Vera recalled her harrowing years in an area of communist-held Yugoslavia that later became known as the Yugoslav republic of Macedonia.

Starting at age 12, Vera and her mother made their first of three attempts to escape. After the second, they were incarcerated again and her mother was given an ultimatum: try to escape again and she would lose her daughter.

“Put a person in a uniform and they became little Hitlers,” she said.

“Sometimes I wake up from little nightmares,” she said.

“My mother went hungry to feed me bread.” Among the first English words she learned, from begging in the port city she was living in, was, “Please mister. Chewing gum.”

Meat was a luxury. At times they went four months without meat, she said, and when they had it, it was often horsemeat. “It was a meal made in heaven,” she recalled.

Months after their second escape attempt, they finally made it to freedom, ending up in Trieste, Italy, where they stayed in San Sabba refugee camp with an ugly past. It had been a Nazi extermination camp a decade or so earlier. Years later, she made an emotional return to the site which been turned into a museum. She remains haunted by the thought of the atrocities that took place there.

Vera and her mother eventually made their way to England where her mother started over, from scratch, working two jobs to survive.

Eventually Vera’s life turned around when she started modeling and working in public relations in London.

She met such entertainment greats as Richard Harris, Sammy Davis, Sean Connery and her husband-to-be.

Seven or eight years later, in 1980, she traveled to Los Angeles and was staying with Davis and his wife Altovise. Both were out of town at the time, so she called Goulet to say hello. At that time he was living on his yacht on Marina del Rey, going through a rough patch in his life.

They had dinner, she told me during the pre-interview. It went well. The next day she arrived at the yacht. He teased her about how “all the luggage will fit on my little boat.”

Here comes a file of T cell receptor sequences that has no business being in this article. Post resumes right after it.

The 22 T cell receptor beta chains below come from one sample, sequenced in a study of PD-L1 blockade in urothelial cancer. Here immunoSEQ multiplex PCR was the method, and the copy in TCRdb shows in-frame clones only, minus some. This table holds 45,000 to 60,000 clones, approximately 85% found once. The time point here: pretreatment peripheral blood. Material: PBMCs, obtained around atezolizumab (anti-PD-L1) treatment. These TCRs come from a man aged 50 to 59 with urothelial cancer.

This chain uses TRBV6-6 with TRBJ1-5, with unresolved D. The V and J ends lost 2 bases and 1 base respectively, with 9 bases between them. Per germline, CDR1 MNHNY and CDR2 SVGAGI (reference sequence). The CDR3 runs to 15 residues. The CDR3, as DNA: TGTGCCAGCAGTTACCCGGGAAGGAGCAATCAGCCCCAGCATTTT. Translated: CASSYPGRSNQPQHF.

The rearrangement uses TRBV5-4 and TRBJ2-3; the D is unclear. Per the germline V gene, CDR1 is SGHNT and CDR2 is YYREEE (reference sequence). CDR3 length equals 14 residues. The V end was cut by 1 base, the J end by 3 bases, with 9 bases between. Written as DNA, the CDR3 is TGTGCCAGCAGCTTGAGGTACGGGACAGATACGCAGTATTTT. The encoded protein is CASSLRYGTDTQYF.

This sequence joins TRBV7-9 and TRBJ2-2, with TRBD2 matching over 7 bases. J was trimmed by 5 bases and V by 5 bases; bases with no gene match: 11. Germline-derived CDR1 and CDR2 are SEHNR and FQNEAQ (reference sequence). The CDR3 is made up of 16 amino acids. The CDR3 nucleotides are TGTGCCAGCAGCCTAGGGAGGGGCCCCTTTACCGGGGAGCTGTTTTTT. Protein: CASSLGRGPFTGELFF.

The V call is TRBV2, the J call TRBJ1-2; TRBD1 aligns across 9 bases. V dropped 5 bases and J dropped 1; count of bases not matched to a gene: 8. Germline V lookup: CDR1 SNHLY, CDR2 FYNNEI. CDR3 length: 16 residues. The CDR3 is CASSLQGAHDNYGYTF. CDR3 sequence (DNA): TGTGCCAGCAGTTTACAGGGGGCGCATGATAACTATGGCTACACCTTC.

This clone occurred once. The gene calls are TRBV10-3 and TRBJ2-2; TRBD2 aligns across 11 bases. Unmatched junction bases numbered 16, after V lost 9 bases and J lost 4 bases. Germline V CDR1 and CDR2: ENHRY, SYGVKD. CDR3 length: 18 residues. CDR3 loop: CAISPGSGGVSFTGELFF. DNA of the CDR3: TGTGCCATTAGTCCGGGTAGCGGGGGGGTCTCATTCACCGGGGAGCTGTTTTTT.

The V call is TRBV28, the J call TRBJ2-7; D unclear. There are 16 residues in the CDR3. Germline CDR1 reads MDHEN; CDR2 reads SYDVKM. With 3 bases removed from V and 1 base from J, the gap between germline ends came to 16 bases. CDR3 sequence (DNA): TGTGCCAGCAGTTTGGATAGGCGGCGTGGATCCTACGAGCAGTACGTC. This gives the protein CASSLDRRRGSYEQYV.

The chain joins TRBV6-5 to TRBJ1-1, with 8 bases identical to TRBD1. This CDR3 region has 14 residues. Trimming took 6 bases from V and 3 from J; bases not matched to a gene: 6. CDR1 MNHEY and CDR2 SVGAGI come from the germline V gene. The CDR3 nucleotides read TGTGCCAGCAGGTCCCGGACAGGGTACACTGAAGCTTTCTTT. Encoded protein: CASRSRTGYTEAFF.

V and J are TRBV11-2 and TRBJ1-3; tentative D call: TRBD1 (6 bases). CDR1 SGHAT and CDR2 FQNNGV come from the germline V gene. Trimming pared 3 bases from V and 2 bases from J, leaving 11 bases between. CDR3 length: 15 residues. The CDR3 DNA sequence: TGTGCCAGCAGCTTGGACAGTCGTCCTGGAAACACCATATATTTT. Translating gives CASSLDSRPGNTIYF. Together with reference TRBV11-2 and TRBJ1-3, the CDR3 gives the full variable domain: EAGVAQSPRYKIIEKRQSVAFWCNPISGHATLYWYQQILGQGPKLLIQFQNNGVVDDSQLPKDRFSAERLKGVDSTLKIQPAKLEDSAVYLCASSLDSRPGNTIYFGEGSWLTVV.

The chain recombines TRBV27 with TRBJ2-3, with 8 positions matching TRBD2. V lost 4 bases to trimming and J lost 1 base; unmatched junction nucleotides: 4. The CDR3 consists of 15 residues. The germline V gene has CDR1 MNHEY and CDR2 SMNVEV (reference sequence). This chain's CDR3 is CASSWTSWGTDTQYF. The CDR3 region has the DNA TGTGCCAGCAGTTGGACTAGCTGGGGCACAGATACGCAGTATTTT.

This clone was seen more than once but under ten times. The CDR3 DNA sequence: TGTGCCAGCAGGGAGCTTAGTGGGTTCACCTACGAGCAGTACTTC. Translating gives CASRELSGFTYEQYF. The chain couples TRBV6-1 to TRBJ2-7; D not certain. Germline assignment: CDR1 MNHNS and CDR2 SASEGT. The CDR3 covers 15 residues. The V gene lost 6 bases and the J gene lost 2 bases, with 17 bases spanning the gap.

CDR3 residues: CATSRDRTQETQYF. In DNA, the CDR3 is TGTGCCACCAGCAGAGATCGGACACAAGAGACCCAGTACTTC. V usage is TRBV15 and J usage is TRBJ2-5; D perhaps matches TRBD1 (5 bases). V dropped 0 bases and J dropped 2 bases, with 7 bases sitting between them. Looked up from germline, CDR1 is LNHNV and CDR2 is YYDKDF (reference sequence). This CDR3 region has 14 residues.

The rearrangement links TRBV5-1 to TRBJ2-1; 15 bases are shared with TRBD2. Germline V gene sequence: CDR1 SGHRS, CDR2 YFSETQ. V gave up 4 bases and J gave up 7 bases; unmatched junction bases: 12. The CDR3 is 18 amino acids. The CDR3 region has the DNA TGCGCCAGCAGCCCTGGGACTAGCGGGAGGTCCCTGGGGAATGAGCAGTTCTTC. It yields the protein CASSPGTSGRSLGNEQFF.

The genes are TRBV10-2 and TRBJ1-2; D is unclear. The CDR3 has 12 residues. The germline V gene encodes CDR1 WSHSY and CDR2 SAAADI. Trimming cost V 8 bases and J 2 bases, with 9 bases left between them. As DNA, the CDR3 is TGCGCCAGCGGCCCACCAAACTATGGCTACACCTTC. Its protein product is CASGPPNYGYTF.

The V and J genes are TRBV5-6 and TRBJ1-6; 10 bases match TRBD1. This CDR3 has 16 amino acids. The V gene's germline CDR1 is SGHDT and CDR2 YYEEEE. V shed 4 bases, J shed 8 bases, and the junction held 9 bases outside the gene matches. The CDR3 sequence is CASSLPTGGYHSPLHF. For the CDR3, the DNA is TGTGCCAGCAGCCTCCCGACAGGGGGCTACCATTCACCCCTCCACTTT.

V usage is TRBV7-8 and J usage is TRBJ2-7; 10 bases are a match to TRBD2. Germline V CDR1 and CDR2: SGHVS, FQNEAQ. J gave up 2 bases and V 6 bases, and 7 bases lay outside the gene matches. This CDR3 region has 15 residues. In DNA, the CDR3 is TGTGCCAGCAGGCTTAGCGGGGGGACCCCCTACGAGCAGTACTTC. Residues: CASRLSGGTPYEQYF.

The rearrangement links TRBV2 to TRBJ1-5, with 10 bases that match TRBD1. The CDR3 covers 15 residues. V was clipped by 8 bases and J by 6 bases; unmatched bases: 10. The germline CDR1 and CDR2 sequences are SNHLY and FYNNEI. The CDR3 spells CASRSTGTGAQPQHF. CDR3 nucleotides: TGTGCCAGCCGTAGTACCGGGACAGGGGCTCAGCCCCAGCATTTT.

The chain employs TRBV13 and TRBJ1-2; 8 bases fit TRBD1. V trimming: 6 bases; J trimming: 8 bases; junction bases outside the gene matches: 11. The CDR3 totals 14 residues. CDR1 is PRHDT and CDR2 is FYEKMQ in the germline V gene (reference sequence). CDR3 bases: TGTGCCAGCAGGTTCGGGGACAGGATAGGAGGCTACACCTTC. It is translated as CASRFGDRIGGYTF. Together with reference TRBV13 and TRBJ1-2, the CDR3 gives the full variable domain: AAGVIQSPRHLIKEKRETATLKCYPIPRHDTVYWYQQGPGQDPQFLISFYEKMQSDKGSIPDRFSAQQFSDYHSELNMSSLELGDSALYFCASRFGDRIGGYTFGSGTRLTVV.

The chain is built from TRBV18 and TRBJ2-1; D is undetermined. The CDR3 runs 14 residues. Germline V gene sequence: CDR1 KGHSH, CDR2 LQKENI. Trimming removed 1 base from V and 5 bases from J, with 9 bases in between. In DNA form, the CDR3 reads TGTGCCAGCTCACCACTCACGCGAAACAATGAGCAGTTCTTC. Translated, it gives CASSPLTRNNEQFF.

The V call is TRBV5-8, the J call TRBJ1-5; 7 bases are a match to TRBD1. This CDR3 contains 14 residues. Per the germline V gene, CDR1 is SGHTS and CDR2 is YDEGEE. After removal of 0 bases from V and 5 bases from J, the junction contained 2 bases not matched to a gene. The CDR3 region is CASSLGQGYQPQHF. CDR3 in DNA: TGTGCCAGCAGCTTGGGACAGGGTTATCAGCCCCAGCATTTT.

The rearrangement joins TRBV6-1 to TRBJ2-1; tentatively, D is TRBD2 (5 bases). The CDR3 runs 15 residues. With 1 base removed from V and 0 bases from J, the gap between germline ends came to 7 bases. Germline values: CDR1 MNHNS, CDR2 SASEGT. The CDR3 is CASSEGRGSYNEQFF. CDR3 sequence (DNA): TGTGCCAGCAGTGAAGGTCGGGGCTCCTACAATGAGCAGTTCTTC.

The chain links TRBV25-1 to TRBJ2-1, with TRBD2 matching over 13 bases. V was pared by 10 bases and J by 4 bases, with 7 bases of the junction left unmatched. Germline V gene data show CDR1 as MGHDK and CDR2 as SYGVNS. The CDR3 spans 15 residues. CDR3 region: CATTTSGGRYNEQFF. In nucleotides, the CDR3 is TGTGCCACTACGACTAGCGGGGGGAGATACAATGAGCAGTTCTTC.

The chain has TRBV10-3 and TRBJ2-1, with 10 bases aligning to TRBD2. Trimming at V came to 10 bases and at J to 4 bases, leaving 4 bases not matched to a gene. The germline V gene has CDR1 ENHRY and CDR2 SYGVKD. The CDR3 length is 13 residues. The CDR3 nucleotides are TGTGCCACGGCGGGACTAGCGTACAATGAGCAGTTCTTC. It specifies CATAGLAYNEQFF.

Two years later they were married at the Little Chapel of the West, with Wayne Newton as the groom’s best man and actor Glenn Ford giving away the bride.

Goulet’s last Broadway show was “La Cage Au Folles” in 2006. On October 30, 2007, the legendary star of stage, screen, television and records died in a Los Angeles hospital of pulmonary fibrosis.

Danielle’s first memories of her father, who died a year ago in August at the age of 91, involved an intercom in his bedroom.

“I’d wake up and call him. 'Dad, come get me.’ He’d make breakfast and we’d go into his office and he’d put ‘Barney’ on (TV) and he’d dance to ‘This Diamond Ring’ every day,” she said, referring to Lewis’ song, Gary’s son that went No. 1 in 1965.

“He loved making me laugh,” she said. He usually entertained her with faux clumsiness, for many years a staple in Lewis’ films. "He’d take my lollipop and stick it to his forehead or hand,” she said.

The first movies she recalls seeing were “The Nutty Professor” and “Cinderfella.”

She was “terrified,” she said, when his character in “Professor” transformed into a monster.

Later she learned her dad’s sons where not allowed to watch the movie because their mother was “scared they would turn out to be like Buddy Love” and she didn’t want them acting that way with women, Danielle said.

She is getting married in November to Jason Roberts. They met while working at David Saxe Productions.

An aisle seat will be left vacant to honor her father, with a rose on it. Roberts, a videographer, is doing the same on the other side of the aisle, to honor his late mother.

Danielle works as a personal assistant for a former Academy Award winner. She requested that he not to be identified.